Recent article in the NYT claims that giving people greater access to healthcare does not in fact save money. The author agrees that this assertion is counterintuitive in the sense that preventive care should and does dodge future spending on costly disease treatment, but since not every person who enjoyed preventive treatment was slotted to be sick in the first place, the initial outlay on care often exceeds future expected spending on diseases treatment. The rationale is that in order to prevent “one heart attack, the healthcare system has to test hundreds of healthy people – and give about a hundred of them cholesterol-lowering drugs for at least five years”. This adds up to the point where the savings from these preventive measures might be questionable.
Indeed, recent research and data released by economists at the Centers for Medicare and Medicaid (CMS) suggest an increase of 5.5% in healthcare spending, which can largely be attributed to the Affordable Care Act (ACA), and the fact that when people have healthcare they actually use it. This is particularly true if preventive care is paid for and some of the tests and examinations are free of charge. A caveat is that 2014 data has not yet been released so we are unable to gauge the full effect of increased health coverage and whether it indeed curtailed some of the spending in other areas.
But the article fails to address three very important issues that are crucial when researchers try to address the true cost and value of preventive care. First, while it is true that preventive care is expensive, it is particularly so in the U.S. where tests are done more frequently than in any other developed country. The U.S. Preventive Services Task Force (USPSTF) recommendations regarding the frequency of mammograms and prostate screening, for example, have largely been ignored resulting in over-spending on these preventive measures. Adopting some of these recommendations might lead to decrease in spending and less bias in the way that we actually measure the benefit of preventive care.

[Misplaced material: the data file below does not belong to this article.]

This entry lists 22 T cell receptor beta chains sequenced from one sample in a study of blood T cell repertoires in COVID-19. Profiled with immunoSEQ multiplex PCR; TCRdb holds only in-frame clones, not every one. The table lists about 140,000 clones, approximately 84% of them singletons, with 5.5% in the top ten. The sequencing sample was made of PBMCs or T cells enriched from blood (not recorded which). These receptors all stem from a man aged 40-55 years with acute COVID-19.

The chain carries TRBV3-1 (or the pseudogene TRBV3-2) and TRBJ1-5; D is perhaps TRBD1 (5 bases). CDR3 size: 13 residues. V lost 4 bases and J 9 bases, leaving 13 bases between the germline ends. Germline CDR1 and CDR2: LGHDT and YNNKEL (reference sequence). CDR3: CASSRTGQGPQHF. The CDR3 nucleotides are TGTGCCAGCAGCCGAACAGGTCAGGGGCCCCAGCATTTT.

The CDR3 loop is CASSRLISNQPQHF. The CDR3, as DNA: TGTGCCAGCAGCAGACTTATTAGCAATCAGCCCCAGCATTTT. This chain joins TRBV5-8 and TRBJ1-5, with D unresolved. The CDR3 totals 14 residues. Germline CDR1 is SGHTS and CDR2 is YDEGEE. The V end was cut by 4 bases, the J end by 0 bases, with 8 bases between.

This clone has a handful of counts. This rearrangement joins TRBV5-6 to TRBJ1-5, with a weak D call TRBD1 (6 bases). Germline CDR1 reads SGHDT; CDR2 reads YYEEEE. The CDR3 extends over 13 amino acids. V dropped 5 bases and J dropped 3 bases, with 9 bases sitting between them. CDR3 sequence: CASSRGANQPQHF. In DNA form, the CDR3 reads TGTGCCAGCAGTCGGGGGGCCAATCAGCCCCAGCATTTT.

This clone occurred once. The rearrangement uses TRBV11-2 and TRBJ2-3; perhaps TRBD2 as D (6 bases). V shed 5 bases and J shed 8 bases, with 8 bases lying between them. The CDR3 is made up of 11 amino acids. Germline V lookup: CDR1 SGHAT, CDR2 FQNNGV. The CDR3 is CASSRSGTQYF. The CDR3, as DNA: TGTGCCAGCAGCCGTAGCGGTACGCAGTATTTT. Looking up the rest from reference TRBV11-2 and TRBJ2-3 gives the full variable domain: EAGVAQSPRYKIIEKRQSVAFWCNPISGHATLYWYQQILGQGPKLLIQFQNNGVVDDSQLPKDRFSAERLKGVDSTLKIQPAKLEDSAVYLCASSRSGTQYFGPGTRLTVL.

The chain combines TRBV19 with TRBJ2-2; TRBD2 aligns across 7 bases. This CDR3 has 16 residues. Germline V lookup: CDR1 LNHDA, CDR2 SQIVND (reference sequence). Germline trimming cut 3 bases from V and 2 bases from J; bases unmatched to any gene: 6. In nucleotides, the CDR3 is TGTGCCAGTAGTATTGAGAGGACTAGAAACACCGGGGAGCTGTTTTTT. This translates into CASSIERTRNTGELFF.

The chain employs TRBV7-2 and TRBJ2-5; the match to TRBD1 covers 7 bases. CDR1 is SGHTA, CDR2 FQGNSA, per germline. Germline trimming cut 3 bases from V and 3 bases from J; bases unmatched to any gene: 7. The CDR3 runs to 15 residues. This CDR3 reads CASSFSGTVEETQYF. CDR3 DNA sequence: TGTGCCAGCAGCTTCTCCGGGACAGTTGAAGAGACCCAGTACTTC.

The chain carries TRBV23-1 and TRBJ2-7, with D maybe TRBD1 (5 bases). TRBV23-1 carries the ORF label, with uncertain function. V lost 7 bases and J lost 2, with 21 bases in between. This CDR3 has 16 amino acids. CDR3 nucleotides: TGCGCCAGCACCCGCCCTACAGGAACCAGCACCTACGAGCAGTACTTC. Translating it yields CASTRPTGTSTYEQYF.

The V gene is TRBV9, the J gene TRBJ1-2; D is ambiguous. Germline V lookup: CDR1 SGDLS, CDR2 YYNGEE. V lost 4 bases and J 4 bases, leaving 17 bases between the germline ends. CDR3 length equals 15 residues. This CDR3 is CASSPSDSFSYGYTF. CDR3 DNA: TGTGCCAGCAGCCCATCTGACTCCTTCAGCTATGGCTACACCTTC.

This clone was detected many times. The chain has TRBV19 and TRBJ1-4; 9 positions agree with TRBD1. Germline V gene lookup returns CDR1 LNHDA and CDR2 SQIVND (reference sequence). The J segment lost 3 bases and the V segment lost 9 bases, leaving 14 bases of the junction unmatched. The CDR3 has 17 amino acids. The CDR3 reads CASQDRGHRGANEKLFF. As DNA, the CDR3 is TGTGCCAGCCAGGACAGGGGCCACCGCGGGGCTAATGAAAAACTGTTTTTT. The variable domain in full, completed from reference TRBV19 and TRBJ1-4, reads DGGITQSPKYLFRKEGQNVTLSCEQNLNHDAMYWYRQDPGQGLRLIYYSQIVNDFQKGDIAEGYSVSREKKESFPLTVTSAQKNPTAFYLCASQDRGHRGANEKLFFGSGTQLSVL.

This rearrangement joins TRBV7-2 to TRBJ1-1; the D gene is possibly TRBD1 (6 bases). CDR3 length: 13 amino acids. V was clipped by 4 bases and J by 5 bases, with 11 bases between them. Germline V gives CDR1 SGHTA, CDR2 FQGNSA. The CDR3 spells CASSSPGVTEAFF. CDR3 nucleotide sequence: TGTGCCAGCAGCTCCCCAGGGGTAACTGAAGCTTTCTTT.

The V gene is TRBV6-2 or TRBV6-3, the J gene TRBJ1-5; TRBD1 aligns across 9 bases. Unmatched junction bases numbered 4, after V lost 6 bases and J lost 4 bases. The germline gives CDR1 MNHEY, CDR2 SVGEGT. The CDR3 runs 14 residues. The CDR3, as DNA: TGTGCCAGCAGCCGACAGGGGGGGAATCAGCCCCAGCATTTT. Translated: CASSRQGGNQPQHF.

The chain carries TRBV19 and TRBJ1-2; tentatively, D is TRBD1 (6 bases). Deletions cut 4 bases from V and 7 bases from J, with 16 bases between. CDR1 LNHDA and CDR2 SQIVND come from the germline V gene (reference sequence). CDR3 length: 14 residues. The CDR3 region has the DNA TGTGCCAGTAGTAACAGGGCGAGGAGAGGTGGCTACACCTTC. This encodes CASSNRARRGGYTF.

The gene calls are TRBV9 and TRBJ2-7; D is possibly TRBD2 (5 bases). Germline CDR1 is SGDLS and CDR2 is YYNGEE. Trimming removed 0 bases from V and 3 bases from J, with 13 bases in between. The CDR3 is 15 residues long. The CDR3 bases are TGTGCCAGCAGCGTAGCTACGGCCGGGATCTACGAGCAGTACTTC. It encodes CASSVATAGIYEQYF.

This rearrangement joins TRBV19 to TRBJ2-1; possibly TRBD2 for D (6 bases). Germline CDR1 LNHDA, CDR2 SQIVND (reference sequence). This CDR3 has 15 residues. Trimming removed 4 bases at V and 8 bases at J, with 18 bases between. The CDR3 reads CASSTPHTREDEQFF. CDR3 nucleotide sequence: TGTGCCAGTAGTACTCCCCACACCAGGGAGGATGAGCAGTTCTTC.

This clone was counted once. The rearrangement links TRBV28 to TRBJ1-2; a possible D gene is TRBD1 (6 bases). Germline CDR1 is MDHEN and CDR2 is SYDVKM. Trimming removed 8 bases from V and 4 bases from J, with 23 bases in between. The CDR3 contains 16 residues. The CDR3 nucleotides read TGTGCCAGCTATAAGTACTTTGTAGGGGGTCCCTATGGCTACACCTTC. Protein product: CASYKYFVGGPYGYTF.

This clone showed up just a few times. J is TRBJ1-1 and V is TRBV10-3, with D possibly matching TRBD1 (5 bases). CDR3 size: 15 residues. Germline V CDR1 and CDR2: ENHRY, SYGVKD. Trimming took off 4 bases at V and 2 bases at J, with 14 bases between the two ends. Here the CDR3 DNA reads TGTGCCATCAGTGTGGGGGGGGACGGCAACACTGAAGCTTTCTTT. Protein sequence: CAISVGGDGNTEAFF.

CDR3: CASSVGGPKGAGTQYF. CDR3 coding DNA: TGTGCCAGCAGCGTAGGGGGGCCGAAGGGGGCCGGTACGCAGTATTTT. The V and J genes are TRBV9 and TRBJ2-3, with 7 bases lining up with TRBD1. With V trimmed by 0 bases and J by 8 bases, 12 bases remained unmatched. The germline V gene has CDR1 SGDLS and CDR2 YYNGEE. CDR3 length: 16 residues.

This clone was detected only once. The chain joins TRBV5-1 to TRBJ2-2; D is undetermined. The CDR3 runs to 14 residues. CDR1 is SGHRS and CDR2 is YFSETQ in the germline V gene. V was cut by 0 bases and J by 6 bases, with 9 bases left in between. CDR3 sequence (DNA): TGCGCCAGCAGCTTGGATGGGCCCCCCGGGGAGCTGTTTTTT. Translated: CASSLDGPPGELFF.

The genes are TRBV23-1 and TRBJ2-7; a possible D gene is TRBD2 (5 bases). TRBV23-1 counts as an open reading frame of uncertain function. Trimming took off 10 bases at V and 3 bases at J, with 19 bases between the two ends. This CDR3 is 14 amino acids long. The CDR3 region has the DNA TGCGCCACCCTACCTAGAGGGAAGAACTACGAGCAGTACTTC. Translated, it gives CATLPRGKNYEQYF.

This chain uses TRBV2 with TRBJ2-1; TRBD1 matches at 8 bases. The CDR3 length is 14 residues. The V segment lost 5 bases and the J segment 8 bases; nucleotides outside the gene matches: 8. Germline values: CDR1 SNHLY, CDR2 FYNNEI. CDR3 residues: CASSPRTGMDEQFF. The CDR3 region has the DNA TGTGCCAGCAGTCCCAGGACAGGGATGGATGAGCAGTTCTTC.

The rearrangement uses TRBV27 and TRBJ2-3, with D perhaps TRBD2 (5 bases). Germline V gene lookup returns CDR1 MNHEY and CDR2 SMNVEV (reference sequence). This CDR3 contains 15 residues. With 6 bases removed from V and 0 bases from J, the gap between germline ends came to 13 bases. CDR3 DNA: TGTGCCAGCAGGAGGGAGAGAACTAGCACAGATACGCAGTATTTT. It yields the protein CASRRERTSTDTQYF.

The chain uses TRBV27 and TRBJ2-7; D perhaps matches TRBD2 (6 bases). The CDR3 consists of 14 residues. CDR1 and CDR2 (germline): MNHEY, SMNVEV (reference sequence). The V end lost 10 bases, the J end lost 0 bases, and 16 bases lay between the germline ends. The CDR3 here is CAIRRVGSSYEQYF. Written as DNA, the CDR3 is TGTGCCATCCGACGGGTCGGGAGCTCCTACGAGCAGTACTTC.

Second, and of more importance, researchers often measure the effects of increased healthcare spending primarily in the context of improved health outcomes. While it is crucial to do so, it is short sighted and done in silo. Healthier workforce is a more productive one and this increased productivity results to greater economic and income growth. The ensuing increase in tax revenue may serve to offset some of the cost from increased coverage. Findings from the Center for Disease Control and Prevention (CDC) research on workplace health promotion point to increased productivity resulting from better health. Healthier people are less sick and hence work more; there is less absenteeism and decreased job-training for replacement employees; healthier workers might translate to healthier families and that has far reaching implications for population health at large.
Lastly, data from the Oregon randomized control trial, which I have written about previously, suggest that increased coverage led to decrease in financial vulnerability from unexpected heath expenditures. Just in financial hardship alone, the expansion of Medicaid alone in Oregon virtually eliminated out-of-pocket catastrophic medical expenditures (expenditures that exceeded 30 percent of income) and reduced other measures of financial strain, such as reducing the probability of having to borrow money or skip paying other bills because of medical expenses by more than 50 percent. This has far reaching implications for the economy and more research is needed to quantify this this improved financial stability on the economy.
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